The hidden resume

When Fiona Spence-McNeil joins a new household as Director of Residences, she interviews every member of the team. But she doesn’t want to hear about your resume.

By Kristin Twiford

“I always say, I don’t want to know your career, I want to know you,” explains Fiona.

Of course, getting to know your employees as people sounds like a nice practice, but for Fiona, it’s more than that — it’s a critical step in nurturing her team and helping every employee shine.

“I’m a mentor,” says Fiona. “In order to be able to truly mentor your staff, you have to know the person behind the work mask.”

Backgrounds, families, and stories of conflict and adversity — the trials they’ve faced to get to where they are today — all help her get a deeper understanding of her team members.

“I want to know the passion behind the person,” says Fiona. “That will tell you who that person really is, and sometimes that’s where you’ll find that hidden resume of what they like to do.”

Uncovering the hidden resume

Fiona started uncovering ‘hidden resumes’ early in her career, when she joined a small high-end interior design firm as chief of staff.

“We were trying to grow the business, but in a small team, you can’t just have one job title, you have to have multiple hats,” says Fiona.

She met with the company’s seven employees, giving everyone the same simple prompt: tell me about yourself.

One interior designer shared that she spent her free time learning computer-aided design (CAD) — a hobby that opened doors for her to take on a highly skilled role and for the company to grow into a new vertical.

Fiona then moved into private service, and knew this simple question would be perfect for household staff.

“It’s really relevant in this industry because there are so many people who have come from different backgrounds,” says Fiona. “Sometimes you might just find the gem, and I’ve found a couple of them.”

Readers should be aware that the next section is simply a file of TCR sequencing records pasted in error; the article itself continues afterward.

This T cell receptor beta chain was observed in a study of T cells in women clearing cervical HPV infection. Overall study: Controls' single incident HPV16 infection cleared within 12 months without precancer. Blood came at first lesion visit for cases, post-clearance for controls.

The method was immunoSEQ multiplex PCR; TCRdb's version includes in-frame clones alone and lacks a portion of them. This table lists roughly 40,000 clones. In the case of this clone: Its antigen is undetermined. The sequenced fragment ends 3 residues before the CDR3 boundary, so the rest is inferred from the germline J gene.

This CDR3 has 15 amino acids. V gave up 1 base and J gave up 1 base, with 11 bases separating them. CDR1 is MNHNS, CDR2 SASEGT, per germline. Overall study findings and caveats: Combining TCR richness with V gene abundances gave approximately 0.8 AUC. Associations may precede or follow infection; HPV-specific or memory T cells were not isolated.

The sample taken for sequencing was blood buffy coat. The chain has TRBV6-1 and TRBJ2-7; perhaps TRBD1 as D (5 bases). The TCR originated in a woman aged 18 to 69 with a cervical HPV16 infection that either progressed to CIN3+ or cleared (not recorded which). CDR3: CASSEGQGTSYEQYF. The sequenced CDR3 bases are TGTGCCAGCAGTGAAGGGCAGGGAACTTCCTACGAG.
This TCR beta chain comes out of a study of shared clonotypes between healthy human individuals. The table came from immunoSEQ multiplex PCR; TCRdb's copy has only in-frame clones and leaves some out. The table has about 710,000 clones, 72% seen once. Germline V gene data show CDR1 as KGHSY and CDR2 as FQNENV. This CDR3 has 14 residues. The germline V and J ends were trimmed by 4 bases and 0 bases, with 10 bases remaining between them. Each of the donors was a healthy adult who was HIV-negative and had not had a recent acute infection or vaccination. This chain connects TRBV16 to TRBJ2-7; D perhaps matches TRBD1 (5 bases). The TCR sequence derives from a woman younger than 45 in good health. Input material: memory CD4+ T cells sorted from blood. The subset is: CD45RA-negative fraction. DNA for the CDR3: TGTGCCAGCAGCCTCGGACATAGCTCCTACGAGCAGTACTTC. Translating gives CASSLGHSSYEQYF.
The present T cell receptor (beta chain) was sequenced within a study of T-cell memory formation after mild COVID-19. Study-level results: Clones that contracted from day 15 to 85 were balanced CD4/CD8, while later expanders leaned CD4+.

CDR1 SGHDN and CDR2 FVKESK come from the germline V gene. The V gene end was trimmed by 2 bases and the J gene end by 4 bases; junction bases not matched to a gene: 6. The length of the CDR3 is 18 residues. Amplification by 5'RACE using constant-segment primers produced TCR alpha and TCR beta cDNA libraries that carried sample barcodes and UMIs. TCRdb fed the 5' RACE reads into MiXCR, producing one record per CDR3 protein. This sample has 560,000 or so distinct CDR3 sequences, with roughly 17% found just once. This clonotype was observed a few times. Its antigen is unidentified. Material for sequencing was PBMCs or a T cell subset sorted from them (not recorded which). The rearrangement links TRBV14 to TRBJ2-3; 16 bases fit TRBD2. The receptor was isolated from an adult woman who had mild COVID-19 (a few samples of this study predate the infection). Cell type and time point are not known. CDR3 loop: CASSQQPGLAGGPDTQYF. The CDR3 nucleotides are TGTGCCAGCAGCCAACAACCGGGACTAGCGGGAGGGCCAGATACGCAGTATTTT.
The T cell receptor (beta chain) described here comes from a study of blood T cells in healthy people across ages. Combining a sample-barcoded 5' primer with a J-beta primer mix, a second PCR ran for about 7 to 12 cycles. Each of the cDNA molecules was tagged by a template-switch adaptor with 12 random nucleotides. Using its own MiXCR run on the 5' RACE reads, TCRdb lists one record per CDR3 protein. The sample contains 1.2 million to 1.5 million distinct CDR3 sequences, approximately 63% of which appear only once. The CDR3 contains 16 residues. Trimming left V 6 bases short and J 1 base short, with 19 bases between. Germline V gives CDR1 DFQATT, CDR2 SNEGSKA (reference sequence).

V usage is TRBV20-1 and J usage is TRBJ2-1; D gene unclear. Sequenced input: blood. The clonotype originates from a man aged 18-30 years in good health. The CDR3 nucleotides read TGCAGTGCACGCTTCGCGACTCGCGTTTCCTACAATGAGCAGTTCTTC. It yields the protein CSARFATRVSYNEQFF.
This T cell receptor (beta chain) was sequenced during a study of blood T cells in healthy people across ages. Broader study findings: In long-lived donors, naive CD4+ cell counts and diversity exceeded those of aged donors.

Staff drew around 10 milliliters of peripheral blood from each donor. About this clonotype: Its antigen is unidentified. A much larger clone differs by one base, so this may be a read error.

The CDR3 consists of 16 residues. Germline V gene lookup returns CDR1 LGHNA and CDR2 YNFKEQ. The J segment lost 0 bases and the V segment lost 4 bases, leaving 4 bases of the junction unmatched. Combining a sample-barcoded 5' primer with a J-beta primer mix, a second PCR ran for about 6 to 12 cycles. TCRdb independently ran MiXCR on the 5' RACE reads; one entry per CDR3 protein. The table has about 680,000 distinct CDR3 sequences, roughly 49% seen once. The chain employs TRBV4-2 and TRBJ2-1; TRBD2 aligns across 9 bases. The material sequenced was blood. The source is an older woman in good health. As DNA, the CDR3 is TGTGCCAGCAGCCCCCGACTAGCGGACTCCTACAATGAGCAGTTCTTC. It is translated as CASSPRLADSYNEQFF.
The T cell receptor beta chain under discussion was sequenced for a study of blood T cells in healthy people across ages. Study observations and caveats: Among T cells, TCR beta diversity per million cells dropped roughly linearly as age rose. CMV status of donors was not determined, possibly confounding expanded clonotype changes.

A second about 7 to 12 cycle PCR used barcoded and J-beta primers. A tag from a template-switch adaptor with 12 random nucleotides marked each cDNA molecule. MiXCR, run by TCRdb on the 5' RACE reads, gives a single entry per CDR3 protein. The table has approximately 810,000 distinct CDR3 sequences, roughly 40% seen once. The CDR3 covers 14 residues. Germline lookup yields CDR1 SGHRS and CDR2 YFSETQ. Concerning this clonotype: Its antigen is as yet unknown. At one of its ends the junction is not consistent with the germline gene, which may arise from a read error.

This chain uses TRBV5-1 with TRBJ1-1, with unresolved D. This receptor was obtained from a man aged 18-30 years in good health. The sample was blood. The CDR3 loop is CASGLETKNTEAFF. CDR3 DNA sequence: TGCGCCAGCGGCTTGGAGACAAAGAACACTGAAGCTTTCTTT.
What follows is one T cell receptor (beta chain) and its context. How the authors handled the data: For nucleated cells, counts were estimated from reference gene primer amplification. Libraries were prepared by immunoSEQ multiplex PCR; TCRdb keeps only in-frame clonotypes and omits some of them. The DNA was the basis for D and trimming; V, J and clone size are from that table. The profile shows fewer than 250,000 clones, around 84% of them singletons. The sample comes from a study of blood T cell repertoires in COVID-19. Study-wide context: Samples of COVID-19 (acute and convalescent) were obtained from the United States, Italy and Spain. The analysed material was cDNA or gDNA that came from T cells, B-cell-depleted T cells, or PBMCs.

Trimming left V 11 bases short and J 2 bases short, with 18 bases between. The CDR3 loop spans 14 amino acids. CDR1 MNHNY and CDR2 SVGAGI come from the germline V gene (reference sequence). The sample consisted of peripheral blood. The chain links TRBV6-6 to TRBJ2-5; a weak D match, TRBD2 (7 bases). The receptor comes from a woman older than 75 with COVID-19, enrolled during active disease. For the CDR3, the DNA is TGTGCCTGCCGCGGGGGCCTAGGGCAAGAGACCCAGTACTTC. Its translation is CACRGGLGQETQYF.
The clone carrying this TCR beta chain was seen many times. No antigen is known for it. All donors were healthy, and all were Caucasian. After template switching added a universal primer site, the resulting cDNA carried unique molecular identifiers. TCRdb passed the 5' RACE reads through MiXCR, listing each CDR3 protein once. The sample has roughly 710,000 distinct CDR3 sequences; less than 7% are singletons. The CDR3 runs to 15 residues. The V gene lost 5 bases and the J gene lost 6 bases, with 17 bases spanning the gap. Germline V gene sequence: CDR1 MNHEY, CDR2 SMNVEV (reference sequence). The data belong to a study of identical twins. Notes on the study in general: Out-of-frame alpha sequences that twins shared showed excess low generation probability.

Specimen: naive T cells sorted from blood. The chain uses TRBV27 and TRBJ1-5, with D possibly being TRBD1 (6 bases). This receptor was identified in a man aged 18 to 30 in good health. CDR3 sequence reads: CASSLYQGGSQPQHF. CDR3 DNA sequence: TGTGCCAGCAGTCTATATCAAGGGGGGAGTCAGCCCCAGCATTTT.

Hidden gem 1: An undercover expert

Once, Fiona went into a household and interviewed all of the staff. At first, they were afraid they were interviewing to keep their jobs, but she set them at ease, explaining that she genuinely wanted to get to know them and help them get the most out of their jobs.

One of the housekeepers told her she was originally from Poland, and that she and her husband had relocated to Arizona in search of warmer weather after landing in Chicago. Fiona asked her if she’d been a cleaner in Poland, as well, and found she’d been a mechanical engineer — a supervisor — but couldn’t afford the $10,000 fee to change her qualification when she moved to the US.

“Here’s this woman who was cleaning — and doing a very good job at it, she was my best cleaner — but she had an ability to do something else,” says Fiona.

Fiona asked if she’d like to get back into engineering, and the housekeeper explained that she had closed that door — she was happy with her job. But when Fiona pressed her on the idea of doing engineering work within her private service role, the housekeeper lit up. She jumped at the opportunity to split her time, and became half head housekeeper, handling laundry and other housekeeping tasks, and half houseman, running mechanical system checks and ensuring all lights and appliances were in working order.

“In half the time, she did the work of a full-time houseman, and she loved it,” says Fiona, noting that the housekeeper could have chosen to move over full-time but preferred the split role.

Fiona adjusted her pay to reflect her new responsibilities, and had regular check-ins to make sure they were always striking the right balance.

“It’s always something I address straight off with them — it has to be a win-win for both, because otherwise they’ll feel like they’re doing extra work without any benefit,” says Fiona.